The large reduction in porosity, absorption, and voids, resulting in an increase of compactness for all concretes containing SBA, can also be explained by the filler effect. This fact was expected, due to the increase in compressive strength previously presented. Table 6 shows all the results of the key properties that influence the plastic and mechanical behavior of concrete with addition of SBA obtained in this work.

In general, it can be stated that the fine grain of SBA increased water absorption in concrete. The incomplete combustion of burning at a temperature of 900 °C resulted in a decreased reactivity of the ashes, shown in pozzolanicity and DRX tests. The reduced diameter of SBA resulted in a filling of the pores of the cement matrix by the SBA grains. With the increased levels of incorporation and via the filler effect, a better compactness of the final product was obtained, making the concrete more resistant.

 

5. CONCLUSIONS

The analyses performed in this study demonstrated that the incorporation of the SBA in the concrete decreases the plasticity. This reduction is more significant with the increase of the levels of incorporation due to a higher amount of fines, which result in a higher water consumption.

The incorporation of the SBA in concrete increases the compressive strength of the filler effect and the increase of this strength is higher with increasing levels of addition of SBA. The concrete had a reduction of at least 10% of properties related to the permeability, and it was observed that keeping the levels of incorporation up to 30%, it is possible to increase the durability, because it decreases the total porosity, absorption, voids and increases strength.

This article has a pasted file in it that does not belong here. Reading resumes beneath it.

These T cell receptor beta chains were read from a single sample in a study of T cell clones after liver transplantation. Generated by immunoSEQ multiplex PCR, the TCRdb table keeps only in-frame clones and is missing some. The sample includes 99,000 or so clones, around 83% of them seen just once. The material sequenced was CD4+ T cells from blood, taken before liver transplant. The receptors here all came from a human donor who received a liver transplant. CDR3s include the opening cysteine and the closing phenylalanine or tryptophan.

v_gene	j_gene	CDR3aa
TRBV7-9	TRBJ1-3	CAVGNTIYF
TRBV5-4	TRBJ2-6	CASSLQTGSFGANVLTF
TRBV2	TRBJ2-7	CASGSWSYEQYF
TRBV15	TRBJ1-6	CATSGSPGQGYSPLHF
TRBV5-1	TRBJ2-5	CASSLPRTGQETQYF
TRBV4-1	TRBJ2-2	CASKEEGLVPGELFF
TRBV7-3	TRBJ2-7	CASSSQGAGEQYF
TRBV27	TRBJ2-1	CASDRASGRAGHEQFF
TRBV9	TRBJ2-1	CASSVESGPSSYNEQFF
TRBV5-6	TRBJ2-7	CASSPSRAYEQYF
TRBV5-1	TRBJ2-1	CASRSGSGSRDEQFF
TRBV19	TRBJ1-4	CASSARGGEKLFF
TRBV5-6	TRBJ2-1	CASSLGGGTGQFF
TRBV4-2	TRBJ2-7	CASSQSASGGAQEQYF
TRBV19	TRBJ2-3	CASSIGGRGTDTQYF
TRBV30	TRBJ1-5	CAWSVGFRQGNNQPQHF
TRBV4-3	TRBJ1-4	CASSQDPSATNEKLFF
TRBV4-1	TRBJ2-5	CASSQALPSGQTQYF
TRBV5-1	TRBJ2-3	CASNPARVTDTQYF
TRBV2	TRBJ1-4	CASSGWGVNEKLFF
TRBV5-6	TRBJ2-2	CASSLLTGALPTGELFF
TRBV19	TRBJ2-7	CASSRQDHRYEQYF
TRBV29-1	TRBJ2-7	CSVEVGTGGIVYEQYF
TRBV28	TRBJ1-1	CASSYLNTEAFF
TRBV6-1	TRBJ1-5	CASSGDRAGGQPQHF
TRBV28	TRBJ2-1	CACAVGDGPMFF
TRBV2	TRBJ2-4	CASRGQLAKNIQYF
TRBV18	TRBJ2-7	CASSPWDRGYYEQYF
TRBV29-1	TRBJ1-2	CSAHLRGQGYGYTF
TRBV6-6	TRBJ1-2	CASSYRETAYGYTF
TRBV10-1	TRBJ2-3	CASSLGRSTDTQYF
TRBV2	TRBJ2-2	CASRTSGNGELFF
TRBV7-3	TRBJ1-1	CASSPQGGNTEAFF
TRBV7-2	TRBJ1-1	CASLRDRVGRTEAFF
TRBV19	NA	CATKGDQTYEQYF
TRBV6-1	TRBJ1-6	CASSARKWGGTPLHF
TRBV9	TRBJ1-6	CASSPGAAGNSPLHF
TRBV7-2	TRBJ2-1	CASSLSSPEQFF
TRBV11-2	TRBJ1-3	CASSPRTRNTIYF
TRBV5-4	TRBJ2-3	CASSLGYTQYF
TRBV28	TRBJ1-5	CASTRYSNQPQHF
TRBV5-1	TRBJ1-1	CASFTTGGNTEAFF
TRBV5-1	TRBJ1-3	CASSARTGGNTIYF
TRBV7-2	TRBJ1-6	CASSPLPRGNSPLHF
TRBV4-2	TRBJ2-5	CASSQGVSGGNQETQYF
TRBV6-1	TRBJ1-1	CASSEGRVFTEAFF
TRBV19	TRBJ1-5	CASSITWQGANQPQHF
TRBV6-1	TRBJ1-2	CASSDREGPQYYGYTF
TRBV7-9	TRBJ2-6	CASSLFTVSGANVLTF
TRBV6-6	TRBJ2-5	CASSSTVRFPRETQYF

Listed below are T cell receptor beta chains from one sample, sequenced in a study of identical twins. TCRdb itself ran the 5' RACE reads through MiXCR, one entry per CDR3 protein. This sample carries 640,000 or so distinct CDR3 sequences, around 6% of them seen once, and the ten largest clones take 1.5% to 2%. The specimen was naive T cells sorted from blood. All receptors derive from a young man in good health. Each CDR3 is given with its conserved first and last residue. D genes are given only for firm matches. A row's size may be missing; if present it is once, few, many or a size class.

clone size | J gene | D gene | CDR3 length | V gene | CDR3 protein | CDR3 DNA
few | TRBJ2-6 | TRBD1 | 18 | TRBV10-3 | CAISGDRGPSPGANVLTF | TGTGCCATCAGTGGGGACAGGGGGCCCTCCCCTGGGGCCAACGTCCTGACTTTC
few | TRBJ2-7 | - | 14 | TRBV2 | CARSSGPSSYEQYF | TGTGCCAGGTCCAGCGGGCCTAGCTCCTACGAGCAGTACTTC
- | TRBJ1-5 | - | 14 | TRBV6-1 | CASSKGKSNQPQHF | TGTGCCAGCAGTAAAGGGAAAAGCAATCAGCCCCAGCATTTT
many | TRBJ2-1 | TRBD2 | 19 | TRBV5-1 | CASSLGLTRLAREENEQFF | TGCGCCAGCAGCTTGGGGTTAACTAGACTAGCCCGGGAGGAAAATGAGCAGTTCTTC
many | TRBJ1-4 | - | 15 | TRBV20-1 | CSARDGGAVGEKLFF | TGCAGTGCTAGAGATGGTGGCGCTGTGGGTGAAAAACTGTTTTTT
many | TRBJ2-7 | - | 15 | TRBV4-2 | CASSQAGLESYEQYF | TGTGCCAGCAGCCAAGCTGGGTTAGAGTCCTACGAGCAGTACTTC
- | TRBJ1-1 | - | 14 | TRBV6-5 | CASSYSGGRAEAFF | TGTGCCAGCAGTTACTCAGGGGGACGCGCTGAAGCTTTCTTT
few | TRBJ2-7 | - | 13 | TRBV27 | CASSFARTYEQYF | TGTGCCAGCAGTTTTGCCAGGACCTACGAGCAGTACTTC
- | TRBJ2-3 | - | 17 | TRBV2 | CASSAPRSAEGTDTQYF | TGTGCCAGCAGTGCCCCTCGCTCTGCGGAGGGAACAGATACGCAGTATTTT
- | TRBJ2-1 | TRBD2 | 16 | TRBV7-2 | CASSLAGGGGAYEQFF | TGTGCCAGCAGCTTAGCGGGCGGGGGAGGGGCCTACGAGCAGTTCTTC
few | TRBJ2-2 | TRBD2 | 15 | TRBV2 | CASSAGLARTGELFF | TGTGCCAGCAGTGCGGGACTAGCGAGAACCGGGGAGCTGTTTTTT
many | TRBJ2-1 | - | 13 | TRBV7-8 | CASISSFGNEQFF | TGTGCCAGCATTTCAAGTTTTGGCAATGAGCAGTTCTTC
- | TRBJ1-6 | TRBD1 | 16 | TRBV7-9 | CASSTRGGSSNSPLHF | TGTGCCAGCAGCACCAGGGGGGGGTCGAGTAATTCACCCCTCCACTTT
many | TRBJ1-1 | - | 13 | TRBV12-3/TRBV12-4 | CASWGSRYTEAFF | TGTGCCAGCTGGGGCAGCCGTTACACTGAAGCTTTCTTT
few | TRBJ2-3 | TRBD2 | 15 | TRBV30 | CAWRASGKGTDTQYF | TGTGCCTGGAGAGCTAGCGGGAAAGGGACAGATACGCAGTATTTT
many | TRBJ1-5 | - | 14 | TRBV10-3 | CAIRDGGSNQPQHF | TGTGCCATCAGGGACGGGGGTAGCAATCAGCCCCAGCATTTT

The varieties of SBA influenced the workability and mechanical properties of concrete. There was a change in the consistency and in the strength, porosity, void index and absorption values by varying SBA types. The use of SBA in addition to the concrete was shown as a very feasible option in improving the mechanical properties of the concrete and it can be used in pre-molded concrete, floors and civil works in general, besides providing a suitable destination to agro-industrial by-product.

 

Cliquei para ampliar

 

6. SPECIAL THANKS

Main thanks to the following people and institutions, because without them this work would have been impossible. To (PEC-UFRN) Graduate Studies Program in Civil Engineering for their responsiveness, technical and administrative support; To the Graduate Studies Program in Science of Materials (PPGCEM/CCET) for the availability of equipment; To technicians Francisco A. Braz and Sandro Andrade R. S. for their ceaseless collaboration.